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‘Warhammer 40,000: Boltgun’ Gameplay Preview | PAX East 2023

By March 28, 2023May 5th, 2023No Comments4 min read

The very first thing I thought after seeing the reveal trailer for Warhammer 40,000: Boltgun was “Never in my life have I needed something so much, and never known until I received it.” The second, more rational thought was “How is it that nobody has tried this till now?” Warhammer is no stranger to first person shooters, evident in the recent Darktide and Necromunda: Hired Gun – and the less said about Fire Warrior the better. However, the idea to put together Warhammer 40k and a retro style “boomer shooter” (Doom, Unreal Tournament, etc) is about as perfect a combination as chocolate and peanut butter. All the pieces are there, this could be a bona-fide hit, but a good boomer shooter lives and dies by how it feels to play, so I had to get my hands on it to know for sure it was as good as it sounded. 

Focus Entertainment / Games Workshop

Kick It Old School

Thankfully, Focus Entertainment brought the latest build of Warhammer 40,000: Boltgun to try out at PAX East, and yours truly got to give it a test drive. Firstly, we’re very happy to report that the project is in good hands. After talking a bit about the game with one of the devs, I can see the team’s passion for the Warhammer 40k universe is front and center in Boltgun, and they are determined to get the feeling of the grim darkness of the far future just right.

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All of the game’s assets are designed and sculpted with their accompanying miniature figures in mind, and all of the weaponry feels just as powerful as Warhammer‘s storied lore makes them out to be. The devs also told us that Boltgun is a midquel of sorts, bridging the narrative gap between the original Space Marine (2011) and its upcoming 2023 sequel, helping to flesh out the aftermath of the first games events. Boltgun brings us back to the Forge world Graia, one of the weapons manufacturing planets of my personal favorite faction, the Adeptus Mechanicus (basically space mechanics that keep the human empire running).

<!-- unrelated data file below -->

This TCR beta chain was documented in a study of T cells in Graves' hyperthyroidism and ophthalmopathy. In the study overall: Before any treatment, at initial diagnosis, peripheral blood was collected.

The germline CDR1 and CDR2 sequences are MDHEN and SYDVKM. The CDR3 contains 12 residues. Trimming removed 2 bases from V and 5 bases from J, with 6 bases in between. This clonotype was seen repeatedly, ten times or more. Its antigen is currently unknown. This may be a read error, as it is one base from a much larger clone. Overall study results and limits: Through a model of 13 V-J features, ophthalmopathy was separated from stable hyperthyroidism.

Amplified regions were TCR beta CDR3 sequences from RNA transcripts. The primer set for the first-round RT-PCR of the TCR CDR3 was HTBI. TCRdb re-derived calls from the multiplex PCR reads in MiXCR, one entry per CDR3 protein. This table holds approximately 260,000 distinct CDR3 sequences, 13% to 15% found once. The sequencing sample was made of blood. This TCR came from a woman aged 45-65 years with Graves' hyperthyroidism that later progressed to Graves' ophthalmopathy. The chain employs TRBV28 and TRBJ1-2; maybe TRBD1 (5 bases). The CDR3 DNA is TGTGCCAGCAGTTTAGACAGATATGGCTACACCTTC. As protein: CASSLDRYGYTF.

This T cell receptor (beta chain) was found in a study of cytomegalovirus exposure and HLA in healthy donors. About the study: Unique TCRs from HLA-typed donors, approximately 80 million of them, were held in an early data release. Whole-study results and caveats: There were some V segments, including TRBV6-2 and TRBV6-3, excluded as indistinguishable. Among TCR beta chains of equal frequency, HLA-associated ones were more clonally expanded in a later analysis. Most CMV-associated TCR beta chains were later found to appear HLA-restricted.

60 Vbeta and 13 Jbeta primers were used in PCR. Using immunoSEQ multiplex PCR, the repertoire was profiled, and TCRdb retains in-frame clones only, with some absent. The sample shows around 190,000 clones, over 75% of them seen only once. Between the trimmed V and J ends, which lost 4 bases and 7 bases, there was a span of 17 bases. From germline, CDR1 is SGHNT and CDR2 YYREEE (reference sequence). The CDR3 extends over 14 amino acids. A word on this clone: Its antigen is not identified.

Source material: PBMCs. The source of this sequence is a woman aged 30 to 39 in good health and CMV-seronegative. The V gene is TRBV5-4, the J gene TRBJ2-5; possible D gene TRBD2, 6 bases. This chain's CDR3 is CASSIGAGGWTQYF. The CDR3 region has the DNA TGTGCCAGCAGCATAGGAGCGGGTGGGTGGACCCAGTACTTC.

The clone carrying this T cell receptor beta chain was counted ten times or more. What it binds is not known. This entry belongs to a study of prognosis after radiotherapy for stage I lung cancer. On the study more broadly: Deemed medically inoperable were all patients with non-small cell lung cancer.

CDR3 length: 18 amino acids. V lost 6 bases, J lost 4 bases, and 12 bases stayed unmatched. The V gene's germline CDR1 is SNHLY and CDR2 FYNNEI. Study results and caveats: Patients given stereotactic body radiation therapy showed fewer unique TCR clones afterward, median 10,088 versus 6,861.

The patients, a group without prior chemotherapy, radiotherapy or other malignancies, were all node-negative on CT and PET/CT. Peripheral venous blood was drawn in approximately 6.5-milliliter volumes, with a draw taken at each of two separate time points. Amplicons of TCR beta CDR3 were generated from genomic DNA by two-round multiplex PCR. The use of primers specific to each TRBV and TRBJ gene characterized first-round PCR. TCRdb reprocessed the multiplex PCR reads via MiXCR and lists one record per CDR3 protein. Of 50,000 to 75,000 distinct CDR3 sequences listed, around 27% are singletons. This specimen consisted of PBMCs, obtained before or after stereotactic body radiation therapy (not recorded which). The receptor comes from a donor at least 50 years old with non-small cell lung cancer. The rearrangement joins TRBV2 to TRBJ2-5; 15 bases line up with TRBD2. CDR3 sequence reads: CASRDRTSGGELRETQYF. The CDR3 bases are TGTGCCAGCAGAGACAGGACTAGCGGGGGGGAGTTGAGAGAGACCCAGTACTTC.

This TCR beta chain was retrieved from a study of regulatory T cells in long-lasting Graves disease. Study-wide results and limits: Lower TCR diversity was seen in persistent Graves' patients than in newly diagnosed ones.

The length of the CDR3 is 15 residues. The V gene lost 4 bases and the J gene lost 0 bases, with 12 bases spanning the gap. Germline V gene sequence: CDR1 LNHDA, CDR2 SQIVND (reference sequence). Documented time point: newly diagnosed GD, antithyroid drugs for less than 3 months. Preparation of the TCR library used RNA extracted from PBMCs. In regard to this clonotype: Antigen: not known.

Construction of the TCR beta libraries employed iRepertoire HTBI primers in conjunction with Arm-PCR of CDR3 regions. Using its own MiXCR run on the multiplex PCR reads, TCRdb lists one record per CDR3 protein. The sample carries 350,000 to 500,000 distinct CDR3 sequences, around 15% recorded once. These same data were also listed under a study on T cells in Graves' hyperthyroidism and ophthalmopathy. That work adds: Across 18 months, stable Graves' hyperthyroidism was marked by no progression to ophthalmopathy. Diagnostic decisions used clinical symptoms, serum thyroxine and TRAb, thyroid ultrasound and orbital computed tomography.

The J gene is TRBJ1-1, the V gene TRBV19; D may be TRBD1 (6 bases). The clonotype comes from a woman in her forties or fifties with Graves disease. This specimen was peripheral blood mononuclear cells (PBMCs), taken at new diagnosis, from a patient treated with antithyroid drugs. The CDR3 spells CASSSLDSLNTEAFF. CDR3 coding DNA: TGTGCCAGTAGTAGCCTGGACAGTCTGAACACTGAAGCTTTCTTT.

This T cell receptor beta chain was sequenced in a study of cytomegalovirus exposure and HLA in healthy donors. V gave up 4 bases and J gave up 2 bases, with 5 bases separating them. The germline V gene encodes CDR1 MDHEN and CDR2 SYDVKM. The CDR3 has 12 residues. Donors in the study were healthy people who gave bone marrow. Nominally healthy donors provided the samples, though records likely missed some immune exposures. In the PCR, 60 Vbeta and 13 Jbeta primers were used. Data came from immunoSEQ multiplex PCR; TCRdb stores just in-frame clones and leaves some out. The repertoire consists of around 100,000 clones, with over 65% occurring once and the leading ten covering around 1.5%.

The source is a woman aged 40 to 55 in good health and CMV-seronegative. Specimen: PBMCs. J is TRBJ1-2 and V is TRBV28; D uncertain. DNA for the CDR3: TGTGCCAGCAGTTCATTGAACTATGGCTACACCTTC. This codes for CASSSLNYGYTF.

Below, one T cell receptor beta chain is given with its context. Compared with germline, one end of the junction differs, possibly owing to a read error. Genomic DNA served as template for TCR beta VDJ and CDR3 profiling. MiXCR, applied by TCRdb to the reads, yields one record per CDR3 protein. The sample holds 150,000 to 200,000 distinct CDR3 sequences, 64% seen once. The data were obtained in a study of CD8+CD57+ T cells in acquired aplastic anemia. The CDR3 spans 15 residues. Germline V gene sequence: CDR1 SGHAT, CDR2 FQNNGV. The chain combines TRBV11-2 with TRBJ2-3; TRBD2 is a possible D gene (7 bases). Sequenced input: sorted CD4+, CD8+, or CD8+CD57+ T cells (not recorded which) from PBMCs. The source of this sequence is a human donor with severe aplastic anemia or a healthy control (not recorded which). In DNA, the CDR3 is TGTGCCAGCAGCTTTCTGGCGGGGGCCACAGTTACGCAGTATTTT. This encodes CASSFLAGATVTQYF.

Having weathered an Ork invasion at the beginning of the original Space Marine, the planet is now overrun by the ruinous powers of Chaos, with cultists and Chaos Space Marines dug in and spoiling for a fight. After a bit of chatting with the team, a PC station opened up, and at long last I was able to get a taste of the game feel for myself.

Focus Entertainment / Games Workshop

“Happiness is a Warm Gun”

The first thing that stands out is how heavy the player character is. It makes sense, as your average Space Marine in full armor weighs in at about 2000 pounds, so the gentle slide when you release the controls feels right for a man shaped tank trying to stop on a dime. What I wasn’t expecting is just how floaty the jumps are, feeling less like a powerful leap with a consistent arc and more like a moon jump with more than enough air control to course correct mid hop. It gives the rather odd feeling of being simultaneously heavy as a brick and as light as a feather, but after playing through a few encounters, it very quickly feels natural.

What Boltgun does get right on the money is the gunplay, with the titular Boltgun easily tearing lightly armored Chaos cultists to shreds of beautiful gorey particle effects in just a few shots, with your handy chainsword ready to mash through anything with a tougher shell to crack. As you bob and weave through the levels, you begin to amass a full Space Marine chapter’s worth of armaments, such as the machine gun analogous Heavy Bolter, the rocket launcher-esque Plasma Gun and an array of different grenade types. Most importantly, while I didn’t get to try out the shotgun myself, I was assured by the devs it lives up to the boomer shooter legends it walks in the footsteps of.

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Something that did stand out as I made my way through the demo was the music, whereas most boomer shooters embrace their Heavy Metal roots, Boltgun takes a more methodical approach, with a thematically appropriate church organ playing throughout the carnage. It goes a long way to help root yourself in the headspace of a 7 foot tall indoctrinated genetic supersoldier, but does fall a bit short of getting the blood pumping. As my time came to a close with Boltgun, I ultimately walked away still very excited for the game, with plenty of time left to turn some screws behind the scenes to get everything feeling just right before its 1.0 launch, but still very happy with what was on display at the booth.

Boltgun still doesn’t have a set release date outside of “2023”, but whenever it does launch, it will be available on Xbox, PlayStation, Switch and PC

Miles Stanton

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